I hate to be the wet blanket. Sometimes I just have to speak my peace even though it may be pointless. So here goes.
Michelle Obama is a tremendous First Lady, in my opinion. She has been a class act from her first day in the White House. Her focus has been on her family, trying to provide health initiatives for kids, and actually representing our country in a positive, intelligent light. She is a contemporary, educated woman, by all accounts a dedicated wife and mother. And, just like with all first ladies, throughout her tenure people have analyzed and talked about her style. Some love it,some hate it.
That brings me to the most recent State Dinner.
The State Dinner is an elegant affair. This year, Mrs. Obama chose a low cut off the shoulder gown that hugged her curves, with a poufed-out bottom that looked more like a prom dress or a wedding gown than a formal state dinner number. Hollywood makeup, pop-singer sideswept hair that covered her face and longer nude-polished nails. Her pre-event Instagram photo looked more like a Mariah Cary photo shoot than the First Lady of the United States.
I am admittedly in the minority here, I know that. She was the toast of the town, feted for her edgy, smart fashion choice. The New York Times article described it this way:
“Her shrewdly calibrated allure, which easily rivaled that of any first lady in recent memory, suggests that Mrs. Obama has embraced an enviable position at the intersection of pop culture and politics — just because she can.”
“…an enviable position at the intersection of pop culture and politics” What the hell is that?
Call me crazy, but I have strong feelings about the persona of the couple who represents our country. As important as the politics they have is what their bearing and their appearance says about who we are as a country both socially and politically. I want my President and First Lady to have a regal bearing without appearing distant or haughty. I want them to be beautifully attired in American made clothing that is elegant in design, exquisitely tailored and appropriate to the occasion. I want them to be sensitive and thoughtful about how comfortable and at ease they will make their guests feel.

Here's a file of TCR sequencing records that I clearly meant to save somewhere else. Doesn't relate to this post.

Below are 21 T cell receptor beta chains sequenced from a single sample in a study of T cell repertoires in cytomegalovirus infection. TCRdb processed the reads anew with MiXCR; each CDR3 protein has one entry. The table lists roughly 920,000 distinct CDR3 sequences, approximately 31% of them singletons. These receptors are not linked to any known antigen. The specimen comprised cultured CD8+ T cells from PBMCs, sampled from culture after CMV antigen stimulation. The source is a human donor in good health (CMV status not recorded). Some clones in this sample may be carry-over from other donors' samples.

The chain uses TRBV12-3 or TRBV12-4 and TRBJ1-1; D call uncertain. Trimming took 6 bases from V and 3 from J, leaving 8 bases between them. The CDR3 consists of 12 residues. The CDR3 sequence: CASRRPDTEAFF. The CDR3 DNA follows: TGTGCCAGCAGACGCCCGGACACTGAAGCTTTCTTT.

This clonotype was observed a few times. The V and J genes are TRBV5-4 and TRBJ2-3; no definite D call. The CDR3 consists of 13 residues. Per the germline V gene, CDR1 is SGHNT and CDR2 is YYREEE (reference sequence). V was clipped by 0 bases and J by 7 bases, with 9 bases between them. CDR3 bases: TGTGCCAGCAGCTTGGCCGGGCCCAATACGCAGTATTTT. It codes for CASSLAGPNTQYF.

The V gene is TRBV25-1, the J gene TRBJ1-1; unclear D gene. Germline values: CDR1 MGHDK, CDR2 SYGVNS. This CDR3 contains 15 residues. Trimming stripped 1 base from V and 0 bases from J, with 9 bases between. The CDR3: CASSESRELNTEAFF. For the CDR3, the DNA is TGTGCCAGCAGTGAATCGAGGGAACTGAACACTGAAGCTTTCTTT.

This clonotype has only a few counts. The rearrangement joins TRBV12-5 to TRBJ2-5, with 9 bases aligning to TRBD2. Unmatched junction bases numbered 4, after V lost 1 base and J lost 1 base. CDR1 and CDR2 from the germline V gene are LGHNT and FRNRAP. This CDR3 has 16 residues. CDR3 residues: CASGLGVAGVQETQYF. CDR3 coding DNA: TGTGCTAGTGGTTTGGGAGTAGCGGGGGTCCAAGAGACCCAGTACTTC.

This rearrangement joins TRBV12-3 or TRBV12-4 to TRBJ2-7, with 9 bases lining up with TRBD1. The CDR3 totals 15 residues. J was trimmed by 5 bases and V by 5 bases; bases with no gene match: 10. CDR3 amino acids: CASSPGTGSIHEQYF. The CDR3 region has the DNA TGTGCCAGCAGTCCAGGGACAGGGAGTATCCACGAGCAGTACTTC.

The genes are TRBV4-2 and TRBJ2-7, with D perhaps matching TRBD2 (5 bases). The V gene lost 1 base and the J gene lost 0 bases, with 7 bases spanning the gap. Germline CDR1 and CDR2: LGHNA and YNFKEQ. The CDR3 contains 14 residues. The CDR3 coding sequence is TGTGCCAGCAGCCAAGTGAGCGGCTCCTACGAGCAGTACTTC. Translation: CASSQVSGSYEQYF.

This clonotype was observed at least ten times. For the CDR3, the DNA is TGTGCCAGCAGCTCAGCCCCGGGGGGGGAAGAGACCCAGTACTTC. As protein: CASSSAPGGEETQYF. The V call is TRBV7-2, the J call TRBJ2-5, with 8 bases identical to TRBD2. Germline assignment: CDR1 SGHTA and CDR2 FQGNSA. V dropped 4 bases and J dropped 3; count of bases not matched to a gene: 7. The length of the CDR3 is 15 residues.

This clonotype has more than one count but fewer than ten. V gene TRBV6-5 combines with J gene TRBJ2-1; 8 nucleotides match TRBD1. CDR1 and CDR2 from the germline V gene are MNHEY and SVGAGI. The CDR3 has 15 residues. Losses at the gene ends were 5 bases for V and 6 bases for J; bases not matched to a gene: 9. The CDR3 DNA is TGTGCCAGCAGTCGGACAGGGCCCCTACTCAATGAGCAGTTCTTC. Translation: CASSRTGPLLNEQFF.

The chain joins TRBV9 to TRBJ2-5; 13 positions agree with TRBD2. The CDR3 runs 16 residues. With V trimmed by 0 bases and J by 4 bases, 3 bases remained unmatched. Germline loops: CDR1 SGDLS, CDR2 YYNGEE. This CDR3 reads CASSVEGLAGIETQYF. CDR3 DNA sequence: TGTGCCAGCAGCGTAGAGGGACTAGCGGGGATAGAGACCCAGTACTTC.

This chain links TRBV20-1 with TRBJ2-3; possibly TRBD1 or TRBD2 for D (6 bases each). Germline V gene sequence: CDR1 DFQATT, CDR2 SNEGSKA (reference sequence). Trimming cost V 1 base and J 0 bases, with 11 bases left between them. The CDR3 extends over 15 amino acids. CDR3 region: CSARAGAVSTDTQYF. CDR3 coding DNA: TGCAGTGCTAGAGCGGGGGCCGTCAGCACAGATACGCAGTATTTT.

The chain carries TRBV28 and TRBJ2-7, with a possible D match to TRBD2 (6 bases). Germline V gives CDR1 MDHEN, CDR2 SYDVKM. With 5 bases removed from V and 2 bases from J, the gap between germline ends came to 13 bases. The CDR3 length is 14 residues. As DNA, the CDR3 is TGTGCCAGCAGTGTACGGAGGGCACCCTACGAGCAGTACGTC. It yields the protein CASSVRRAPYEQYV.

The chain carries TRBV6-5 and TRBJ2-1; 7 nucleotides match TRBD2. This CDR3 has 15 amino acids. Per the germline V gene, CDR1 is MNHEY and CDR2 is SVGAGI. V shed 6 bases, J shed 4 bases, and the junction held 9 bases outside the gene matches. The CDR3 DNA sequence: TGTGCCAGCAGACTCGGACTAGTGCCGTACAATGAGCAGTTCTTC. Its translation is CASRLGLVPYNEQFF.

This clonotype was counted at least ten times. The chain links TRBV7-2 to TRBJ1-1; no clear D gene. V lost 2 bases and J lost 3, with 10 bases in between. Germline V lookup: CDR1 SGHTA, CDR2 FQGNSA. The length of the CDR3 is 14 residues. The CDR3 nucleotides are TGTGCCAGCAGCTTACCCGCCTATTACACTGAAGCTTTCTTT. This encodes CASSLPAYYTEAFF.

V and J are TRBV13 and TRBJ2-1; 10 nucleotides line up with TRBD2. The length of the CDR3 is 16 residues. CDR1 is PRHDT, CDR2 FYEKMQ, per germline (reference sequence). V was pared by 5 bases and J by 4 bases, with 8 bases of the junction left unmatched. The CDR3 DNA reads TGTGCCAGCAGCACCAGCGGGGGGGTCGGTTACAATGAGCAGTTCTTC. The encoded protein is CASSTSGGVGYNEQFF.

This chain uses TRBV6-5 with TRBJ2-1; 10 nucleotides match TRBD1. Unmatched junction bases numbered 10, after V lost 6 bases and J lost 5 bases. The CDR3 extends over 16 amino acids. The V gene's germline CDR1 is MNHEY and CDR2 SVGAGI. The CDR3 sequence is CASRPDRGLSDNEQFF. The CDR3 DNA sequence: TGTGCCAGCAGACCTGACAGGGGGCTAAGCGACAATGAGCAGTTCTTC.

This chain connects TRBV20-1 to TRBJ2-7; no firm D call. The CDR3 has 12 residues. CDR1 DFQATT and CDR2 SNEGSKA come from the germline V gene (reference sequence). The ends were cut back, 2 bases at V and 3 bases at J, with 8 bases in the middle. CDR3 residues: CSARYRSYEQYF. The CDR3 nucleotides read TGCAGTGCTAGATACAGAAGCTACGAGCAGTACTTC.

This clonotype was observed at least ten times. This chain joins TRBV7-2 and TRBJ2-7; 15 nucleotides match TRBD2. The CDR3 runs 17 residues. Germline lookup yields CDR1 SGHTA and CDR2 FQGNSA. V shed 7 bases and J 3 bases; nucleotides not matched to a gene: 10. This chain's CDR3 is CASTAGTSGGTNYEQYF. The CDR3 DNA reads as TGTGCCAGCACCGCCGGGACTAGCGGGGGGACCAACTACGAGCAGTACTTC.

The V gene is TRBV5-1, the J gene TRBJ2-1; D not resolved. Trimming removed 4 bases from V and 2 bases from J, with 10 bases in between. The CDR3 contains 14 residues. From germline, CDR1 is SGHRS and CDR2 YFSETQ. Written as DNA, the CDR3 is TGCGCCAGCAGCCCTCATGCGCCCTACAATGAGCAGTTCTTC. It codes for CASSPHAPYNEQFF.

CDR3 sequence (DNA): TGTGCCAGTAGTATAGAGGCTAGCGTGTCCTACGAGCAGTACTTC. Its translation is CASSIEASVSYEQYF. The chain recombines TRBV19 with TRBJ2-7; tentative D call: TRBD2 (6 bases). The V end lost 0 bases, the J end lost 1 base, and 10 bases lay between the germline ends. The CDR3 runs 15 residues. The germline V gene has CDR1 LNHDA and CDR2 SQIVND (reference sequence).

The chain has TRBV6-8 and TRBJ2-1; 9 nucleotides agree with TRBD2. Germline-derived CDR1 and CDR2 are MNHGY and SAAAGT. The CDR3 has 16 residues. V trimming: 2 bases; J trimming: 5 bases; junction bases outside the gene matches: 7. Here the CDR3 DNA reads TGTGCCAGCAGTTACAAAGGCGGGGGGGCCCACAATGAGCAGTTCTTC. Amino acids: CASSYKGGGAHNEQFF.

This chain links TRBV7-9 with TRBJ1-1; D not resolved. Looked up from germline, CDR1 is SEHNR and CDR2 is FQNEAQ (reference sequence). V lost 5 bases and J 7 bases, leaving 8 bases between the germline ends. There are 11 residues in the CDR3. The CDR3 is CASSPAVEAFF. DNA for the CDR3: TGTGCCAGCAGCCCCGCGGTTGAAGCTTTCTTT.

Descriptors of her look included: “wows”, “stuns”, “shimmering”, “killed it”, “stole the show”, “gorgeous”.
Yes, I would agree she was all of those things. Yet when I study the photos of her standing with the Chinese first couple, what could or should be a photo of the very best and highest representation of our country’s first family looks more to me like a Hollywood red carpet photo op. In this setting, with those guests, she just looked like any one of a host of common pop singers. It seems to me that the Chinese first lady, so elegantly and appropriately attired, really stole the show.